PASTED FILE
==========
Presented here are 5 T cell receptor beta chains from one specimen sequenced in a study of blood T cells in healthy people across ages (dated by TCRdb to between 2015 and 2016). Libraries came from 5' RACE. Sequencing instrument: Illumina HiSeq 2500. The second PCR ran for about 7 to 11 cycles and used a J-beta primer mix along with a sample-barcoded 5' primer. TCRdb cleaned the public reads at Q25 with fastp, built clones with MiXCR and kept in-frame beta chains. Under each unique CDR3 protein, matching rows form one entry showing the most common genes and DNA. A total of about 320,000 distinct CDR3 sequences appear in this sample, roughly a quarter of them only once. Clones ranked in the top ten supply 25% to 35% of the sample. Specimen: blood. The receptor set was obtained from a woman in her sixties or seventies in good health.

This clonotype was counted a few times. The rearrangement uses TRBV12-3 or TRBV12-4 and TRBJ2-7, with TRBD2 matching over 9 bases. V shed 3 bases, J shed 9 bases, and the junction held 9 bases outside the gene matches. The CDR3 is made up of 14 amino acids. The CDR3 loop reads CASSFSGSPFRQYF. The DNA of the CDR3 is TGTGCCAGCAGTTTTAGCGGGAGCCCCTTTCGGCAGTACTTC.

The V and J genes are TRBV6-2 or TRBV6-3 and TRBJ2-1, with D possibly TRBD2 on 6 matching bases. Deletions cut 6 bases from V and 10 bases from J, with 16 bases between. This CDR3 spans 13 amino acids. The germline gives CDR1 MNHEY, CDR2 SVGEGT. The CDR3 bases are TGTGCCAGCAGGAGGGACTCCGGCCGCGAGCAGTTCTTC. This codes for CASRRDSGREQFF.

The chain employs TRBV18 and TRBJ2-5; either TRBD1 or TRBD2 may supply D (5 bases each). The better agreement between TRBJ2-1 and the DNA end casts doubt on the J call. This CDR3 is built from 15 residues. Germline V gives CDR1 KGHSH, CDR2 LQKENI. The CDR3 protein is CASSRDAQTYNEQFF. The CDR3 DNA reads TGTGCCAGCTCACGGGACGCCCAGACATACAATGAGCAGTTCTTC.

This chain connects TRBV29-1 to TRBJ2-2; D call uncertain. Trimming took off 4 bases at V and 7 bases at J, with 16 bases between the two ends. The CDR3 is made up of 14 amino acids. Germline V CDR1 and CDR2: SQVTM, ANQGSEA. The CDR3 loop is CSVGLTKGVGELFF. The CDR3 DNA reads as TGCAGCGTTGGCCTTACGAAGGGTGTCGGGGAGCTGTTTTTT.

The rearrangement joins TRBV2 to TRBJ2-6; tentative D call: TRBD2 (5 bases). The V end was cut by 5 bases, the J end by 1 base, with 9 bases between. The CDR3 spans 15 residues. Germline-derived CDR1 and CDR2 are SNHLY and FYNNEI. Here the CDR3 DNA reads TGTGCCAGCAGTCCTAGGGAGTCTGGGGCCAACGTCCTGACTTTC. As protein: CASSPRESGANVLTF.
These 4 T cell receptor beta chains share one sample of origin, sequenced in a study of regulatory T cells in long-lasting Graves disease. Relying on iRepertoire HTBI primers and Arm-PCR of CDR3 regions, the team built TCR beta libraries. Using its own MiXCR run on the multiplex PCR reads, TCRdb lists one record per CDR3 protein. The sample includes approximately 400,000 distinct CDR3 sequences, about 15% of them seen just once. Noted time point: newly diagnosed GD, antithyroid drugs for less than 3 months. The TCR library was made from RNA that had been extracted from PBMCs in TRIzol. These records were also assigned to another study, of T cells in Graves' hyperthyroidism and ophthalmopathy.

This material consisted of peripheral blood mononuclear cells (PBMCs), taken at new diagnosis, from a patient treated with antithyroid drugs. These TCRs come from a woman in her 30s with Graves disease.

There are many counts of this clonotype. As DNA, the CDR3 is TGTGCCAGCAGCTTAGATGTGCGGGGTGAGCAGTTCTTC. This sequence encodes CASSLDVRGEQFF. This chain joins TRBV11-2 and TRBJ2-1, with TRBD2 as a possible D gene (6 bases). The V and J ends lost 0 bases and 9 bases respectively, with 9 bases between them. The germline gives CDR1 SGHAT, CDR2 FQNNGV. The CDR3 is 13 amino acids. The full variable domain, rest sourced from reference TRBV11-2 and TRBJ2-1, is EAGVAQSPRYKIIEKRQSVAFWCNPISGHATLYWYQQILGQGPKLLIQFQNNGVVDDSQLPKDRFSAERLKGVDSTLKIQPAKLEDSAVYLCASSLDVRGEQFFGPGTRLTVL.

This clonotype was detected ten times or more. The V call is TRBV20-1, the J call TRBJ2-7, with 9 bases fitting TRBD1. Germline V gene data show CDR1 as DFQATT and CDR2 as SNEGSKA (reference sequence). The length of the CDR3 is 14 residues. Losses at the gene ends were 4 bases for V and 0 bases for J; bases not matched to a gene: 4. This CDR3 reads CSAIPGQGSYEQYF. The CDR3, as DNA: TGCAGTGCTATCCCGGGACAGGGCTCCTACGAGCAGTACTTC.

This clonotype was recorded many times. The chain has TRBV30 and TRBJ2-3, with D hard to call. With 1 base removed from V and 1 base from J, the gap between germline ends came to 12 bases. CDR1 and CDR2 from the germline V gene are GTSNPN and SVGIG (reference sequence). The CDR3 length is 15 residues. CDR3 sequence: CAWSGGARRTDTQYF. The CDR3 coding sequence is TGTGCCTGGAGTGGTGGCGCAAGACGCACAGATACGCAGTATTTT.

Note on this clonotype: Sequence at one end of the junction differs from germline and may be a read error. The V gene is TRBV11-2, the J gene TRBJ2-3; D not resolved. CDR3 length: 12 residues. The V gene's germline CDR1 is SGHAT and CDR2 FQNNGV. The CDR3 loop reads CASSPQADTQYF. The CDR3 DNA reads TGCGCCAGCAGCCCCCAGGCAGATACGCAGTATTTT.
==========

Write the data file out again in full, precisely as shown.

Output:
Presented here are 5 T cell receptor beta chains from one specimen sequenced in a study of blood T cells in healthy people across ages (dated by TCRdb to between 2015 and 2016). Libraries came from 5' RACE. Sequencing instrument: Illumina HiSeq 2500. The second PCR ran for about 7 to 11 cycles and used a J-beta primer mix along with a sample-barcoded 5' primer. TCRdb cleaned the public reads at Q25 with fastp, built clones with MiXCR and kept in-frame beta chains. Under each unique CDR3 protein, matching rows form one entry showing the most common genes and DNA. A total of about 320,000 distinct CDR3 sequences appear in this sample, roughly a quarter of them only once. Clones ranked in the top ten supply 25% to 35% of the sample. Specimen: blood. The receptor set was obtained from a woman in her sixties or seventies in good health.

This clonotype was counted a few times. The rearrangement uses TRBV12-3 or TRBV12-4 and TRBJ2-7, with TRBD2 matching over 9 bases. V shed 3 bases, J shed 9 bases, and the junction held 9 bases outside the gene matches. The CDR3 is made up of 14 amino acids. The CDR3 loop reads CASSFSGSPFRQYF. The DNA of the CDR3 is TGTGCCAGCAGTTTTAGCGGGAGCCCCTTTCGGCAGTACTTC.

The V and J genes are TRBV6-2 or TRBV6-3 and TRBJ2-1, with D possibly TRBD2 on 6 matching bases. Deletions cut 6 bases from V and 10 bases from J, with 16 bases between. This CDR3 spans 13 amino acids. The germline gives CDR1 MNHEY, CDR2 SVGEGT. The CDR3 bases are TGTGCCAGCAGGAGGGACTCCGGCCGCGAGCAGTTCTTC. This codes for CASRRDSGREQFF.

The chain employs TRBV18 and TRBJ2-5; either TRBD1 or TRBD2 may supply D (5 bases each). The better agreement between TRBJ2-1 and the DNA end casts doubt on the J call. This CDR3 is built from 15 residues. Germline V gives CDR1 KGHSH, CDR2 LQKENI. The CDR3 protein is CASSRDAQTYNEQFF. The CDR3 DNA reads TGTGCCAGCTCACGGGACGCCCAGACATACAATGAGCAGTTCTTC.

This chain connects TRBV29-1 to TRBJ2-2; D call uncertain. Trimming took off 4 bases at V and 7 bases at J, with 16 bases between the two ends. The CDR3 is made up of 14 amino acids. Germline V CDR1 and CDR2: SQVTM, ANQGSEA. The CDR3 loop is CSVGLTKGVGELFF. The CDR3 DNA reads as TGCAGCGTTGGCCTTACGAAGGGTGTCGGGGAGCTGTTTTTT.

The rearrangement joins TRBV2 to TRBJ2-6; tentative D call: TRBD2 (5 bases). The V end was cut by 5 bases, the J end by 1 base, with 9 bases between. The CDR3 spans 15 residues. Germline-derived CDR1 and CDR2 are SNHLY and FYNNEI. Here the CDR3 DNA reads TGTGCCAGCAGTCCTAGGGAGTCTGGGGCCAACGTCCTGACTTTC. As protein: CASSPRESGANVLTF.
These 4 T cell receptor beta chains share one sample of origin, sequenced in a study of regulatory T cells in long-lasting Graves disease. Relying on iRepertoire HTBI primers and Arm-PCR of CDR3 regions, the team built TCR beta libraries. Using its own MiXCR run on the multiplex PCR reads, TCRdb lists one record per CDR3 protein. The sample includes approximately 400,000 distinct CDR3 sequences, about 15% of them seen just once. Noted time point: newly diagnosed GD, antithyroid drugs for less than 3 months. The TCR library was made from RNA that had been extracted from PBMCs in TRIzol. These records were also assigned to another study, of T cells in Graves' hyperthyroidism and ophthalmopathy.

This material consisted of peripheral blood mononuclear cells (PBMCs), taken at new diagnosis, from a patient treated with antithyroid drugs. These TCRs come from a woman in her 30s with Graves disease.

There are many counts of this clonotype. As DNA, the CDR3 is TGTGCCAGCAGCTTAGATGTGCGGGGTGAGCAGTTCTTC. This sequence encodes CASSLDVRGEQFF. This chain joins TRBV11-2 and TRBJ2-1, with TRBD2 as a possible D gene (6 bases). The V and J ends lost 0 bases and 9 bases respectively, with 9 bases between them. The germline gives CDR1 SGHAT, CDR2 FQNNGV. The CDR3 is 13 amino acids. The full variable domain, rest sourced from reference TRBV11-2 and TRBJ2-1, is EAGVAQSPRYKIIEKRQSVAFWCNPISGHATLYWYQQILGQGPKLLIQFQNNGVVDDSQLPKDRFSAERLKGVDSTLKIQPAKLEDSAVYLCASSLDVRGEQFFGPGTRLTVL.

This clonotype was detected ten times or more. The V call is TRBV20-1, the J call TRBJ2-7, with 9 bases fitting TRBD1. Germline V gene data show CDR1 as DFQATT and CDR2 as SNEGSKA (reference sequence). The length of the CDR3 is 14 residues. Losses at the gene ends were 4 bases for V and 0 bases for J; bases not matched to a gene: 4. This CDR3 reads CSAIPGQGSYEQYF. The CDR3, as DNA: TGCAGTGCTATCCCGGGACAGGGCTCCTACGAGCAGTACTTC.

This clonotype was recorded many times. The chain has TRBV30 and TRBJ2-3, with D hard to call. With 1 base removed from V and 1 base from J, the gap between germline ends came to 12 bases. CDR1 and CDR2 from the germline V gene are GTSNPN and SVGIG (reference sequence). The CDR3 length is 15 residues. CDR3 sequence: CAWSGGARRTDTQYF. The CDR3 coding sequence is TGTGCCTGGAGTGGTGGCGCAAGACGCACAGATACGCAGTATTTT.

Note on this clonotype: Sequence at one end of the junction differs from germline and may be a read error. The V gene is TRBV11-2, the J gene TRBJ2-3; D not resolved. CDR3 length: 12 residues. The V gene's germline CDR1 is SGHAT and CDR2 FQNNGV. The CDR3 loop reads CASSPQADTQYF. The CDR3 DNA reads TGCGCCAGCAGCCCCCAGGCAGATACGCAGTATTTT.